Anger And Your Alcoholic


In childhood I remember being told when disciplined by my parents, “Stop crying or I’ll give you something to cry about”.

Even though that’s counter intuitive it somehow resulted in the tears drying up.

I always wonder if I didn’t have a reason to cry about the discipline or if I really thought something worse would happen.

Emotions are not the problem here it’s what we do with them that becomes the issue.

Anger’s a powerful emotion.

It may be one you use when frustrated.

Let’s look at a few things about anger.

Anger’s not right or wrong

Emotions are amoral.

They don’t have any intrinsic value in an of themselves.

For example, if you find someone starving because of the neglegence of another it’s reasonable to be angry over the unfairness of the situation.

On the other hand, if you find yourself angry because a friend decides to cancel an outing it may not be reasonable given the situation.

Anger’s an emotion that empowers us to fight and defend yourself.

The ironic consequence of anger is that it puts distance between you and those around you.

Your alcoholic may use anger to have you back away so using goes on uninterrupted.

You may find anger pushes your alcoholic away at times because it’s just too painful to deal with all his drinking does to your relationship.

In any case where anger’s present, there’s also a choice.

The choice may not be obvious because anger is strong and when you’re angry physically there is limitations on your judgment.

One of the best things to do is to slow down.

Take a few deep breaths.

Take as many as you need until your heart rate gets back to normal.

Then think about what your choices are and what is your best alternative.

Then and only then decide what you want to do.

This means you’ll not be acting out of anger.

You’ll actually respond instead of react.

I can assure you the outcome will be better than simply reacting with anger.

Anger’s not cumulative

Some think of anger much like a teapot.

When the steam in the pot reaches the boiling point the whistle blows.

Anger doesn’t really work that way.

There may be specific triggers that are more likely than not to result in an angry response.

They are most often characterized by issues of unfairness, helplessness and fear.

If there’s been a trauma from childhood, situations closely related to the event may trigger anger.

To really get a handle on anger resulting from such childhood issues may take a little time and often a lot of effort to resolve.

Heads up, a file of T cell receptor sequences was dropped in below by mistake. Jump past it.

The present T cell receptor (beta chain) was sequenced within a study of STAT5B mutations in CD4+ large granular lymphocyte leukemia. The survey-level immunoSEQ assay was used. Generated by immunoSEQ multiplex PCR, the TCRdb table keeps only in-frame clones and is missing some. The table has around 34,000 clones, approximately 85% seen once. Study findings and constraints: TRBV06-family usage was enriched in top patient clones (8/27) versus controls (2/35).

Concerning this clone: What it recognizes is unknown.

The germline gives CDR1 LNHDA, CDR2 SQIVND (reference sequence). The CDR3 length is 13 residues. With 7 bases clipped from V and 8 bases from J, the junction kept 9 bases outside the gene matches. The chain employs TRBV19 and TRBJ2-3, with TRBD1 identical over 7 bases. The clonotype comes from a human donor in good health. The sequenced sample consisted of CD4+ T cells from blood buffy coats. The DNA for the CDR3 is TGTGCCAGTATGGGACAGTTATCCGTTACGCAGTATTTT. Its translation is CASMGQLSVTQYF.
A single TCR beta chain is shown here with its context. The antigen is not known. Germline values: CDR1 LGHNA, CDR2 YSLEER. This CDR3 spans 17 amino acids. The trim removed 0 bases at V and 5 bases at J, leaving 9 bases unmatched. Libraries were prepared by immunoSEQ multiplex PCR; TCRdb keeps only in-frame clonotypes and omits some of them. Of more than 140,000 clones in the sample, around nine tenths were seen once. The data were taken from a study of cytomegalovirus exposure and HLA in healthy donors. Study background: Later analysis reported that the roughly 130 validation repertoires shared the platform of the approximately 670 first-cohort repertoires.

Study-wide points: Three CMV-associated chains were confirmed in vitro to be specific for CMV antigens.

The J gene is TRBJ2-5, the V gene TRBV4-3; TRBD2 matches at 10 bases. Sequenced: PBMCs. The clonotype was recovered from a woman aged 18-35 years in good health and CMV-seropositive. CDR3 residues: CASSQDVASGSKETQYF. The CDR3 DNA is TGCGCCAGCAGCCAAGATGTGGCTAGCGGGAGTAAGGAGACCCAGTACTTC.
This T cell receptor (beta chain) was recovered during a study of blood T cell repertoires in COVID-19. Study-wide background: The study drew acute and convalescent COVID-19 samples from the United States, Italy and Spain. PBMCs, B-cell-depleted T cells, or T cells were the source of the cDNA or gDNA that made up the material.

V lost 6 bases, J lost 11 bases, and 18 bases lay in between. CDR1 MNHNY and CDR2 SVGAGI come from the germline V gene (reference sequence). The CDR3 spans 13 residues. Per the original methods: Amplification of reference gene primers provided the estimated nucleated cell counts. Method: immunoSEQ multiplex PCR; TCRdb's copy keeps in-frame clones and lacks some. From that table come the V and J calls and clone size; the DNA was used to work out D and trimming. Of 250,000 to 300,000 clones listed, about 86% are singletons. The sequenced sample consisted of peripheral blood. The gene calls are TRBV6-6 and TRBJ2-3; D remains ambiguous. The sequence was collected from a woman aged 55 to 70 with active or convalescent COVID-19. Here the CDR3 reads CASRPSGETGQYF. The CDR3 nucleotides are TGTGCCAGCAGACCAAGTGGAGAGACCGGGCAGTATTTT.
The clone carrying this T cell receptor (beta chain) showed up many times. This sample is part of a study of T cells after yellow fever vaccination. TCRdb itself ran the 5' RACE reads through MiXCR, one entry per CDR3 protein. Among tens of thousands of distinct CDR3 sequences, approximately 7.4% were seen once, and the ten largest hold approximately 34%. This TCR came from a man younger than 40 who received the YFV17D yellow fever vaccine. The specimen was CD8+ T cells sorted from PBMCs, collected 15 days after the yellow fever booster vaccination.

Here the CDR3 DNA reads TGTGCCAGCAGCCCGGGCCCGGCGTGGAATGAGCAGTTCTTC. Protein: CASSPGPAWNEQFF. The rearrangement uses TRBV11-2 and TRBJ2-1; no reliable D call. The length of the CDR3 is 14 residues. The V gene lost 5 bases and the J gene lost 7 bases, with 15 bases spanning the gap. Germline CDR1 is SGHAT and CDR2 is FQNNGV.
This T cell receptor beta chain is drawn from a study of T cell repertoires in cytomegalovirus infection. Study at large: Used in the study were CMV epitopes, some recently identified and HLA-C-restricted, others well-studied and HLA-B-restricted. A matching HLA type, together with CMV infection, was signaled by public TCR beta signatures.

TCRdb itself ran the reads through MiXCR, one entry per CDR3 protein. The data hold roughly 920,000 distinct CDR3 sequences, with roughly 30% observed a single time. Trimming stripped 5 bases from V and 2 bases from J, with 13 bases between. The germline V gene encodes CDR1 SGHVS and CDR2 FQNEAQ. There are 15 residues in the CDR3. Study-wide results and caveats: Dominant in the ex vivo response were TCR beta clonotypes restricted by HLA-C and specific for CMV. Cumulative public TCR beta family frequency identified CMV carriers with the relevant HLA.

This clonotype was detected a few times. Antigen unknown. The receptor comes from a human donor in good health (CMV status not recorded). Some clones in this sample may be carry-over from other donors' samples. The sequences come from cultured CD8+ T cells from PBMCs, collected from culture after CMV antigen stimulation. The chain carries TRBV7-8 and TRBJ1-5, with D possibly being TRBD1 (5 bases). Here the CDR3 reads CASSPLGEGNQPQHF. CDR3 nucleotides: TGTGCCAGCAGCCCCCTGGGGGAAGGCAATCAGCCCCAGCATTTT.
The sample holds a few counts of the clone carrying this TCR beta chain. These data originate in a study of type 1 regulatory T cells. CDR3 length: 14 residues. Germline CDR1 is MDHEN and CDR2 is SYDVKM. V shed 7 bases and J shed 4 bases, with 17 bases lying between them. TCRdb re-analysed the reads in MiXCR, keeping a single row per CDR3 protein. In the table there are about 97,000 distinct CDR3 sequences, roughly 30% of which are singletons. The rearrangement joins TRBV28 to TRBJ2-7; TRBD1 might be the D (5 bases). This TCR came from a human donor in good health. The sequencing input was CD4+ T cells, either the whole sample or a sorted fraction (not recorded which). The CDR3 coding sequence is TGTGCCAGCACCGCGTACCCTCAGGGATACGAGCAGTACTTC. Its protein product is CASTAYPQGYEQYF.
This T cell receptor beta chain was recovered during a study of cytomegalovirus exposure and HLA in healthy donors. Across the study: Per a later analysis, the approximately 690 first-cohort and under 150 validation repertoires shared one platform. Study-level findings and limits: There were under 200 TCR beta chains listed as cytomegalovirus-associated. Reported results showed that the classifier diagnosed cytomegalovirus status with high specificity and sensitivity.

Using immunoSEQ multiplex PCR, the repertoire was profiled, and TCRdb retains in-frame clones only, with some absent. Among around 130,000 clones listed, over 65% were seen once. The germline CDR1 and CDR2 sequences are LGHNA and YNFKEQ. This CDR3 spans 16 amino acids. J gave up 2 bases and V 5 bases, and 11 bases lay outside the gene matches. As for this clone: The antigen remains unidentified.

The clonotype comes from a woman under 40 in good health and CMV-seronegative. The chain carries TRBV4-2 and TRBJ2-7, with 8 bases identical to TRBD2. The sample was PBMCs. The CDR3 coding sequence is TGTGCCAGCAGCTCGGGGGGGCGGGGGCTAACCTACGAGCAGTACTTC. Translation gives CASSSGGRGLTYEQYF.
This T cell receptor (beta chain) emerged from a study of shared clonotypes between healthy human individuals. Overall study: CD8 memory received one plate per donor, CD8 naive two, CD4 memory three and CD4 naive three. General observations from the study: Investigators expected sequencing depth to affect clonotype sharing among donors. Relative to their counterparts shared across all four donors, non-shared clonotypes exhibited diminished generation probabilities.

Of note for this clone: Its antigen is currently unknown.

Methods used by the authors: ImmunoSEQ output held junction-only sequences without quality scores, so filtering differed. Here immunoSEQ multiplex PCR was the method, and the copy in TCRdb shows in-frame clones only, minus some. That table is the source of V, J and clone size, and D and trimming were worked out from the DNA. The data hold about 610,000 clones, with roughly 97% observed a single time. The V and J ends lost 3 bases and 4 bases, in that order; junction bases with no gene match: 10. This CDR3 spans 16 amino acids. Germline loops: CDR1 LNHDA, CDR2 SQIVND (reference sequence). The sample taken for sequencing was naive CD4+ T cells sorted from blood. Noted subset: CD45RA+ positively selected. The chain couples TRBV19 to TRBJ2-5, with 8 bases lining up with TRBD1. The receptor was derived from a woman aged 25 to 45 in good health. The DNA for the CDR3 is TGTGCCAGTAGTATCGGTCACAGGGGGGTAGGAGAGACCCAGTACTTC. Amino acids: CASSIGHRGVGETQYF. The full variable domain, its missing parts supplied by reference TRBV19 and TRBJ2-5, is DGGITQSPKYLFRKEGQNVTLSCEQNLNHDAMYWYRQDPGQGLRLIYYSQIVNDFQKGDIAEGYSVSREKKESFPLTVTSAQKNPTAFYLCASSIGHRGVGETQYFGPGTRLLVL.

Anger may be irrational or rational

Not every time you or your alcoholic’s angry it it rational.

Rational anger is based on facts or truth.

In your alcoholic’s impaired judgment there are many time’s when the truth’s unclear or distorted and the facts uncertain.

This is a prime opportunity for irrational anger to be displayed.

Remember there’s the secondary benefit to your alcoholic. It distances you.

This makes continued use of alcohol much easier plus YOU become the reason your alcoholic’s drinking.

If you find yourself in the middle of irrational anger the best thing you can do is:

  • Calm down
  • Reflect on the truth
  • Review your choices
  • Decide what to do

It may take some time to become proficient at managing your anger.

As you work on it you will become much better at handling the situations that result in anger.

When your alcoholic’s angry the best thing to do is learn not to react. If you have to walk away to handle it, go ahead.

How have you handled your anger or responded to your alcoholic’s anger. Share with us in the comment section below.


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Here’s What 20 Other People Thought...

  1. kat

    Very good article, for many times I became angry at Rod, many times it led into fighting and getting out of control, with him now stoping the drink it is easier to stop and look at what is the argument about, you cannot argue with a drunk, you cannot reason with a drunk, but you can take yourself out of the equation and know its not your fault and its not personnel, it is his illness , at these times i go to the word of God and music to find peace in myself, for without peace anger will grow ,find your flower , he will come to listen to you more and just maybe you will win over this illness

    • FreeMyAddict Team

      I think you nailed it “you cannot argue with a drunk”. I’m sure personal faith is a big source of support and comfort.

  2. kismet

    this article makes so much sense….my husband is irrational….cause hes always angry….always wants to fight….pushes my buttons to try & get met to argue….sometimes I defend myself makes things worse….& then it gives him fuel to say …well you get angry to dont ya s & that & you aren’t perfect… is better to just be quiet ..Ive learned this …but harder to say than do…..& nothing ever gets settled this way…because the conversation is all about defending myself for this & he has said to provoke me the counselor at his work wants us to parrot….but when I do this he gets angry at me & accuses me of not listening…defeating the purpose of what the method is for to make sure ya understand what the other is saying then to clarify & correct…not attack!this article is right on…thanks!

    • FreeMyAddict Team

      When your alcoholic’s angry it’s more about maintaining the addiction to alcohol than about YOU. Remember that.
      Thanks for your comment.

  3. ladypugsley

    There is another side to this as well.
    Sometimes an alcoholic will tell you they love you and couldn’t live without you.
    Has this ever happened to any of you?

    • FreeMyAddict Team

      Thanks ladypugsley as always thanks for your perspective.

    • Ross

      Yes its happened to me and id beleived it. But when i dont let him move in, he gets spiteful and sends letters from his lawyer to strong arm me.its neverending cycle unless i figure how to take care of me and got off of it. Does he love really? id wanted to think so. But honestly.i dont think so.